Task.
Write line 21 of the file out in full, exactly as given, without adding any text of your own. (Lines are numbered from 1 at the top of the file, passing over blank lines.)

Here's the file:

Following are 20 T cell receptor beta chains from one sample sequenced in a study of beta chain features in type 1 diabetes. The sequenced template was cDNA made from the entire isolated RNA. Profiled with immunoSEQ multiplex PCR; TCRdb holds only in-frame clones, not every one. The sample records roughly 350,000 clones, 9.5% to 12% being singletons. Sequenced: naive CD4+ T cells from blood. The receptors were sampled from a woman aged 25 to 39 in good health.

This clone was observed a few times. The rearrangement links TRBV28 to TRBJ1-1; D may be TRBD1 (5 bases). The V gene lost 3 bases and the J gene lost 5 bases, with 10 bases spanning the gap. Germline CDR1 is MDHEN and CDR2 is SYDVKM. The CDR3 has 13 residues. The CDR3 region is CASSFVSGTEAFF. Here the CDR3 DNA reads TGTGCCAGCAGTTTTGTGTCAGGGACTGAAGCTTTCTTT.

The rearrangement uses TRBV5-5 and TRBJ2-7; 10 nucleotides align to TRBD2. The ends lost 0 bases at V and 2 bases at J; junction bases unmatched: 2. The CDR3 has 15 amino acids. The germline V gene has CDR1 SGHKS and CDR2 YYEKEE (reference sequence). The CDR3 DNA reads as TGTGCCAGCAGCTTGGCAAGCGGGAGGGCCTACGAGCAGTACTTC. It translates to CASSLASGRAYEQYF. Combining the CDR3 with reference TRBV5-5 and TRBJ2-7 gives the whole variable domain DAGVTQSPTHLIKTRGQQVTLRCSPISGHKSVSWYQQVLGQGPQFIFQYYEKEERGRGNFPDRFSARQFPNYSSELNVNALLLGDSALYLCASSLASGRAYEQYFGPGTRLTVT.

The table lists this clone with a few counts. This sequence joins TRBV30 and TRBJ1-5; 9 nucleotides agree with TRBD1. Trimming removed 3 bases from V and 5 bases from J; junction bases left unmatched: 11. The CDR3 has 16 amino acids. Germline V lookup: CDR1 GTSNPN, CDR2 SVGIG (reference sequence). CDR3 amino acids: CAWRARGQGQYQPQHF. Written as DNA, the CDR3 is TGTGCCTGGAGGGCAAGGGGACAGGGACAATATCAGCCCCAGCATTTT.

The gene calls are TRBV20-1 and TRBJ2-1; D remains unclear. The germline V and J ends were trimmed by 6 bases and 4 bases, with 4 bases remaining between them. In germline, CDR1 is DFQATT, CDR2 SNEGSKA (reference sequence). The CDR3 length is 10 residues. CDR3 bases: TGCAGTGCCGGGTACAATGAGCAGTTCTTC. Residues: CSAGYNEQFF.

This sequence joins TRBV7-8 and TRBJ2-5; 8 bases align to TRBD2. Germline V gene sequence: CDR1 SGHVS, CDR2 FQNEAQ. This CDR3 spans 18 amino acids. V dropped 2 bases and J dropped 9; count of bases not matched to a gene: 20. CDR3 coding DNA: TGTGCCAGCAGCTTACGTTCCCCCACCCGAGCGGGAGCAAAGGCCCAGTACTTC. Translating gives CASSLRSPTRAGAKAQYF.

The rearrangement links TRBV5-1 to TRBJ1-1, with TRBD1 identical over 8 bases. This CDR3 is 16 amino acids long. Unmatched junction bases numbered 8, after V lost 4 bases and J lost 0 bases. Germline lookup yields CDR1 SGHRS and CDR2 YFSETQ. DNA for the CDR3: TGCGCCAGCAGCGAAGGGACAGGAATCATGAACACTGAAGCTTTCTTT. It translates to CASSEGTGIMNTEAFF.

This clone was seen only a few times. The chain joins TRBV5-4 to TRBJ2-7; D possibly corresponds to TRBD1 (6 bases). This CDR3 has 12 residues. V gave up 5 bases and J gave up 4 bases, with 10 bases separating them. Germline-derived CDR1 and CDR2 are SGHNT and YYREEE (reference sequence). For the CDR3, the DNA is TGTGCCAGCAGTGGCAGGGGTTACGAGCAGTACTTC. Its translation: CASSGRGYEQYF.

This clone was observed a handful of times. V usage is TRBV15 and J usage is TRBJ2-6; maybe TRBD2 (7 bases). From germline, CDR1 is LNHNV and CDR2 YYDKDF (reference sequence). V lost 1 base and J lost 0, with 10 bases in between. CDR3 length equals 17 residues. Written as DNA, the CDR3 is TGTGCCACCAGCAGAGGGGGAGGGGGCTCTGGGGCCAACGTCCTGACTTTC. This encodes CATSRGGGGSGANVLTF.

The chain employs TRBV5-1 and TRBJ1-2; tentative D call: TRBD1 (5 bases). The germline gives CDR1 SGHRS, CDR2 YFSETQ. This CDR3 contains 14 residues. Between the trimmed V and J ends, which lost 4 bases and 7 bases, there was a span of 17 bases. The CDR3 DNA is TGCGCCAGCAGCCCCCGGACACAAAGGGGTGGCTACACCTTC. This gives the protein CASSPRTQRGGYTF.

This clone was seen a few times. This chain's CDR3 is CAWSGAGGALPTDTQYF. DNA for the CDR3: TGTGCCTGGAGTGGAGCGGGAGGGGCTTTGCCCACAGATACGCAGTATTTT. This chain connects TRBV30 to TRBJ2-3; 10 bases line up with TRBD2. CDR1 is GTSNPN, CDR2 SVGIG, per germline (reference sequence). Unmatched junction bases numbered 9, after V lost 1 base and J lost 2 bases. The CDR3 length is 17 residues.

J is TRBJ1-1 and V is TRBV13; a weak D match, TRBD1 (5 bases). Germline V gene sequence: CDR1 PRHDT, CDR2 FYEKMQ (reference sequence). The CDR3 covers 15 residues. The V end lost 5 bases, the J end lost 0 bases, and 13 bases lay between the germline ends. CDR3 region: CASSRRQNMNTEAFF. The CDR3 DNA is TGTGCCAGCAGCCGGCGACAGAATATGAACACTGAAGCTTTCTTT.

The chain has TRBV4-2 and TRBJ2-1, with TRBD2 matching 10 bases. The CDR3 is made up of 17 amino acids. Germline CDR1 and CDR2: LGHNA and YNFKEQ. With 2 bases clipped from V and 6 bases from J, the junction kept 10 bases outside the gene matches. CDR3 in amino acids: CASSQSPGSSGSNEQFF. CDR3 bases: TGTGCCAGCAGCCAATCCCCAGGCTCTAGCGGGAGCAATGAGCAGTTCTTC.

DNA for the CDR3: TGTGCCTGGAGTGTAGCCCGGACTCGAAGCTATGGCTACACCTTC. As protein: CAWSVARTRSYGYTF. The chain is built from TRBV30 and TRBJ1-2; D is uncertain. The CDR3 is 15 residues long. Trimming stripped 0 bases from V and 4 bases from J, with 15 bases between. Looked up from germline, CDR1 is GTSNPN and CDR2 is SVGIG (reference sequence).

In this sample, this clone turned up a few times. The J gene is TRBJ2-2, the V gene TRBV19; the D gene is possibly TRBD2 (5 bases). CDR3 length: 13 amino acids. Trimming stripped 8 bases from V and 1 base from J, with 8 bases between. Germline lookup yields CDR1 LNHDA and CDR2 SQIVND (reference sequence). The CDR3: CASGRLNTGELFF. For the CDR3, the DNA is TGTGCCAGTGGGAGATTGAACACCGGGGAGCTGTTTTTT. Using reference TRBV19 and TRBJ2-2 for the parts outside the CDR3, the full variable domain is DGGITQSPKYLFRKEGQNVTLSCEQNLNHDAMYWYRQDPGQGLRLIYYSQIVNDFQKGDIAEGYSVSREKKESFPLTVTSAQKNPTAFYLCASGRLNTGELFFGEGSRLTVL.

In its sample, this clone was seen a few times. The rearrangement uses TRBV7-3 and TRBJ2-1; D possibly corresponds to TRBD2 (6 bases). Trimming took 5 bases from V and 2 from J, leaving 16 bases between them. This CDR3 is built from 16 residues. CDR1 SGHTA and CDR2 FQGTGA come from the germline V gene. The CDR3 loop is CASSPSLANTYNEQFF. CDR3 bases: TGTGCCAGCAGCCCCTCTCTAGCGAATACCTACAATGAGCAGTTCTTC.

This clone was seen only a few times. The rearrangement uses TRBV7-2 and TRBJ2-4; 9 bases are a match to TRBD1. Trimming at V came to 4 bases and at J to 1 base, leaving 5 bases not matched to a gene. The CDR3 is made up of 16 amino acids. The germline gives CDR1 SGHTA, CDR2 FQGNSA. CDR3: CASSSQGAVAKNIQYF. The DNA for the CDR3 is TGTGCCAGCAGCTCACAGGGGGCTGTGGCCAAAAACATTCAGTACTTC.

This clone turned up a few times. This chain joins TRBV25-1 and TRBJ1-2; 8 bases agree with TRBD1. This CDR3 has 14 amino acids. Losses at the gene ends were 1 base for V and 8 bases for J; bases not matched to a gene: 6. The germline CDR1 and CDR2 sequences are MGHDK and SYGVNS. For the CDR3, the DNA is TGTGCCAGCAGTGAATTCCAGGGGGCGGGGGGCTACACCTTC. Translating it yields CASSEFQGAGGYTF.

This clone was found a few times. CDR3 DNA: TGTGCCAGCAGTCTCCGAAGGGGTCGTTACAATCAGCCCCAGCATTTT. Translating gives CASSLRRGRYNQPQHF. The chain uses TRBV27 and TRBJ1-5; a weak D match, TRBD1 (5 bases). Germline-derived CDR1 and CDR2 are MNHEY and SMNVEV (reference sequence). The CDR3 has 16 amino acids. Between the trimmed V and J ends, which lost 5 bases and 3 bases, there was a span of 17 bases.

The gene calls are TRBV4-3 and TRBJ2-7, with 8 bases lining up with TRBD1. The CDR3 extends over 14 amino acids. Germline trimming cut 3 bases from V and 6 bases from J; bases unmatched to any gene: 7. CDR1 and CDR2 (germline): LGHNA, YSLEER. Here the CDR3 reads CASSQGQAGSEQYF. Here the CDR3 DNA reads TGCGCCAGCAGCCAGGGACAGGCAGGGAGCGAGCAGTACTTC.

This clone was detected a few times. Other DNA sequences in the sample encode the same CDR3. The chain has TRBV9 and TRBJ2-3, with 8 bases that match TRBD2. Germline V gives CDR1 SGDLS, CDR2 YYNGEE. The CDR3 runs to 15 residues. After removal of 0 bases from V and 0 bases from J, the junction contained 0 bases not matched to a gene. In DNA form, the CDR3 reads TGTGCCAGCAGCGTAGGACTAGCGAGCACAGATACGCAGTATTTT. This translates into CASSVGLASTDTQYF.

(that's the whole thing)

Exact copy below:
This clone was detected a few times. Other DNA sequences in the sample encode the same CDR3. The chain has TRBV9 and TRBJ2-3, with 8 bases that match TRBD2. Germline V gives CDR1 SGDLS, CDR2 YYNGEE. The CDR3 runs to 15 residues. After removal of 0 bases from V and 0 bases from J, the junction contained 0 bases not matched to a gene. In DNA form, the CDR3 reads TGTGCCAGCAGCGTAGGACTAGCGAGCACAGATACGCAGTATTTT. This translates into CASSVGLASTDTQYF.